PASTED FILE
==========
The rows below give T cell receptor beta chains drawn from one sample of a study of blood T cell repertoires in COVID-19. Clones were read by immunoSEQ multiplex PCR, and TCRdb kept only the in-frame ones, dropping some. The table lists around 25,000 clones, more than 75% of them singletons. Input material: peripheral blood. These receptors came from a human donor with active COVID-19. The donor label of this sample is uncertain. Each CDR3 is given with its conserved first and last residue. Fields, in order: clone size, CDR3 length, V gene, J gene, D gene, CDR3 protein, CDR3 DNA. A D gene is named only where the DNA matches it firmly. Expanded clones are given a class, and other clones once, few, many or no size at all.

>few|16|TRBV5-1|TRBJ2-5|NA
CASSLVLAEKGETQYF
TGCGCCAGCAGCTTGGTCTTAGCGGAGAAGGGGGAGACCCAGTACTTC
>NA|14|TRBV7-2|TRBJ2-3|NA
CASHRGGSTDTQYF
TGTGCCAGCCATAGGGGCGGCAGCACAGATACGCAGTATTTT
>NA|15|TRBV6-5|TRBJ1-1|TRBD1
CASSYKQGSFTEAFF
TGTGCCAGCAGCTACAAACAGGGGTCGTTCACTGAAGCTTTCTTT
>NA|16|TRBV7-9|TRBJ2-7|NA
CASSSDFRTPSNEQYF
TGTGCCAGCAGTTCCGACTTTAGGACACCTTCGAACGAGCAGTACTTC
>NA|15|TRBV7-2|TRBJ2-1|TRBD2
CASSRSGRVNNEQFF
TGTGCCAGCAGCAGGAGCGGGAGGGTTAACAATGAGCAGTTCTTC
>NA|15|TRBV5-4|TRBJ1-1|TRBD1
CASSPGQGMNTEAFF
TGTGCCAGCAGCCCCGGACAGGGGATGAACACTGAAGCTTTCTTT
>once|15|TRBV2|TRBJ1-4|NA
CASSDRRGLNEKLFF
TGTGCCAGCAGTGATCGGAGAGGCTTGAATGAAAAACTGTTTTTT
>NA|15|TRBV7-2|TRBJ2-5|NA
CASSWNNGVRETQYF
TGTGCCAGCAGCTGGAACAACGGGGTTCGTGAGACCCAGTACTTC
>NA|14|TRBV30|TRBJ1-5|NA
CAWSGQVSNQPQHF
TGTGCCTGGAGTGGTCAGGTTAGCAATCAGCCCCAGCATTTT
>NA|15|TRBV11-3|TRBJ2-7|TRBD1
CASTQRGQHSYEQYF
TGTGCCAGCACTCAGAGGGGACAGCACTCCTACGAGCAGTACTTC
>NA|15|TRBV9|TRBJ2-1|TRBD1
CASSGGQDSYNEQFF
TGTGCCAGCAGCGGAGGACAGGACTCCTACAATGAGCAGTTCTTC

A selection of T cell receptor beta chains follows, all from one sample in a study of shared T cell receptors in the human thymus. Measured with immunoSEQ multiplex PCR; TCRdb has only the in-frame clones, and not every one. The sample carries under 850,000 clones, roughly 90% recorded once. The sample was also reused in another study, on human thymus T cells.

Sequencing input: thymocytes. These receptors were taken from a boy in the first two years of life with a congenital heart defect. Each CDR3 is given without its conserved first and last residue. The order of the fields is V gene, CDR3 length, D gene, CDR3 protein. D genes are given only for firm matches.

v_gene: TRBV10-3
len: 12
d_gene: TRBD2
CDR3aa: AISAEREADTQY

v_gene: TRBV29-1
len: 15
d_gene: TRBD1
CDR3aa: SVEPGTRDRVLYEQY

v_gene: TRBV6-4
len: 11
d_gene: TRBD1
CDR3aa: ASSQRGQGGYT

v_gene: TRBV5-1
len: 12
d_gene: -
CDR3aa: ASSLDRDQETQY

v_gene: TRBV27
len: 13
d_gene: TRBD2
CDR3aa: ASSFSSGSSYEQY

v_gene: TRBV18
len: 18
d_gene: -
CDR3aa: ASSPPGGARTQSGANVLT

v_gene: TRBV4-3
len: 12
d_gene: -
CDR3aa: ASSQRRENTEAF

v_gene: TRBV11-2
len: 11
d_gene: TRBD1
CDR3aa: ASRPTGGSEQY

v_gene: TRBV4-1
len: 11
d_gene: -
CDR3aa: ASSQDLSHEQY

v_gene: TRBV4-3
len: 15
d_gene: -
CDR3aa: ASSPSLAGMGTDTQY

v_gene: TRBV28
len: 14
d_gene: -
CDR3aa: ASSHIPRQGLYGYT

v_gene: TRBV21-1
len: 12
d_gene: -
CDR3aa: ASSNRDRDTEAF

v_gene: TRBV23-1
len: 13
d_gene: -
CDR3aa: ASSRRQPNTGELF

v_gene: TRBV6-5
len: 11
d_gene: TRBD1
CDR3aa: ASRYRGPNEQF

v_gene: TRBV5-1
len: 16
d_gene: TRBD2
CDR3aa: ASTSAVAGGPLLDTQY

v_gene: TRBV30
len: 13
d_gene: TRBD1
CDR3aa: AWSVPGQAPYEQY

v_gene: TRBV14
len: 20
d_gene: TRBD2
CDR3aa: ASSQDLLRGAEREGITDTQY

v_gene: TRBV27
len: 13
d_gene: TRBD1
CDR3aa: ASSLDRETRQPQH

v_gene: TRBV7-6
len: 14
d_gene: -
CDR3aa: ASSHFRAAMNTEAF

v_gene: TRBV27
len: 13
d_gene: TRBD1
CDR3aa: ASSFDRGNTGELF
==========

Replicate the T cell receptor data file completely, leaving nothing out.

The rows below give T cell receptor beta chains drawn from one sample of a study of blood T cell repertoires in COVID-19. Clones were read by immunoSEQ multiplex PCR, and TCRdb kept only the in-frame ones, dropping some. The table lists around 25,000 clones, more than 75% of them singletons. Input material: peripheral blood. These receptors came from a human donor with active COVID-19. The donor label of this sample is uncertain. Each CDR3 is given with its conserved first and last residue. Fields, in order: clone size, CDR3 length, V gene, J gene, D gene, CDR3 protein, CDR3 DNA. A D gene is named only where the DNA matches it firmly. Expanded clones are given a class, and other clones once, few, many or no size at all.

>few|16|TRBV5-1|TRBJ2-5|NA
CASSLVLAEKGETQYF
TGCGCCAGCAGCTTGGTCTTAGCGGAGAAGGGGGAGACCCAGTACTTC
>NA|14|TRBV7-2|TRBJ2-3|NA
CASHRGGSTDTQYF
TGTGCCAGCCATAGGGGCGGCAGCACAGATACGCAGTATTTT
>NA|15|TRBV6-5|TRBJ1-1|TRBD1
CASSYKQGSFTEAFF
TGTGCCAGCAGCTACAAACAGGGGTCGTTCACTGAAGCTTTCTTT
>NA|16|TRBV7-9|TRBJ2-7|NA
CASSSDFRTPSNEQYF
TGTGCCAGCAGTTCCGACTTTAGGACACCTTCGAACGAGCAGTACTTC
>NA|15|TRBV7-2|TRBJ2-1|TRBD2
CASSRSGRVNNEQFF
TGTGCCAGCAGCAGGAGCGGGAGGGTTAACAATGAGCAGTTCTTC
>NA|15|TRBV5-4|TRBJ1-1|TRBD1
CASSPGQGMNTEAFF
TGTGCCAGCAGCCCCGGACAGGGGATGAACACTGAAGCTTTCTTT
>once|15|TRBV2|TRBJ1-4|NA
CASSDRRGLNEKLFF
TGTGCCAGCAGTGATCGGAGAGGCTTGAATGAAAAACTGTTTTTT
>NA|15|TRBV7-2|TRBJ2-5|NA
CASSWNNGVRETQYF
TGTGCCAGCAGCTGGAACAACGGGGTTCGTGAGACCCAGTACTTC
>NA|14|TRBV30|TRBJ1-5|NA
CAWSGQVSNQPQHF
TGTGCCTGGAGTGGTCAGGTTAGCAATCAGCCCCAGCATTTT
>NA|15|TRBV11-3|TRBJ2-7|TRBD1
CASTQRGQHSYEQYF
TGTGCCAGCACTCAGAGGGGACAGCACTCCTACGAGCAGTACTTC
>NA|15|TRBV9|TRBJ2-1|TRBD1
CASSGGQDSYNEQFF
TGTGCCAGCAGCGGAGGACAGGACTCCTACAATGAGCAGTTCTTC

A selection of T cell receptor beta chains follows, all from one sample in a study of shared T cell receptors in the human thymus. Measured with immunoSEQ multiplex PCR; TCRdb has only the in-frame clones, and not every one. The sample carries under 850,000 clones, roughly 90% recorded once. The sample was also reused in another study, on human thymus T cells.

Sequencing input: thymocytes. These receptors were taken from a boy in the first two years of life with a congenital heart defect. Each CDR3 is given without its conserved first and last residue. The order of the fields is V gene, CDR3 length, D gene, CDR3 protein. D genes are given only for firm matches.

v_gene: TRBV10-3
len: 12
d_gene: TRBD2
CDR3aa: AISAEREADTQY

v_gene: TRBV29-1
len: 15
d_gene: TRBD1
CDR3aa: SVEPGTRDRVLYEQY

v_gene: TRBV6-4
len: 11
d_gene: TRBD1
CDR3aa: ASSQRGQGGYT

v_gene: TRBV5-1
len: 12
d_gene: -
CDR3aa: ASSLDRDQETQY

v_gene: TRBV27
len: 13
d_gene: TRBD2
CDR3aa: ASSFSSGSSYEQY

v_gene: TRBV18
len: 18
d_gene: -
CDR3aa: ASSPPGGARTQSGANVLT

v_gene: TRBV4-3
len: 12
d_gene: -
CDR3aa: ASSQRRENTEAF

v_gene: TRBV11-2
len: 11
d_gene: TRBD1
CDR3aa: ASRPTGGSEQY

v_gene: TRBV4-1
len: 11
d_gene: -
CDR3aa: ASSQDLSHEQY

v_gene: TRBV4-3
len: 15
d_gene: -
CDR3aa: ASSPSLAGMGTDTQY

v_gene: TRBV28
len: 14
d_gene: -
CDR3aa: ASSHIPRQGLYGYT

v_gene: TRBV21-1
len: 12
d_gene: -
CDR3aa: ASSNRDRDTEAF

v_gene: TRBV23-1
len: 13
d_gene: -
CDR3aa: ASSRRQPNTGELF

v_gene: TRBV6-5
len: 11
d_gene: TRBD1
CDR3aa: ASRYRGPNEQF

v_gene: TRBV5-1
len: 16
d_gene: TRBD2
CDR3aa: ASTSAVAGGPLLDTQY

v_gene: TRBV30
len: 13
d_gene: TRBD1
CDR3aa: AWSVPGQAPYEQY

v_gene: TRBV14
len: 20
d_gene: TRBD2
CDR3aa: ASSQDLLRGAEREGITDTQY

v_gene: TRBV27
len: 13
d_gene: TRBD1
CDR3aa: ASSLDRETRQPQH

v_gene: TRBV7-6
len: 14
d_gene: -
CDR3aa: ASSHFRAAMNTEAF

v_gene: TRBV27
len: 13
d_gene: TRBD1
CDR3aa: ASSFDRGNTGELF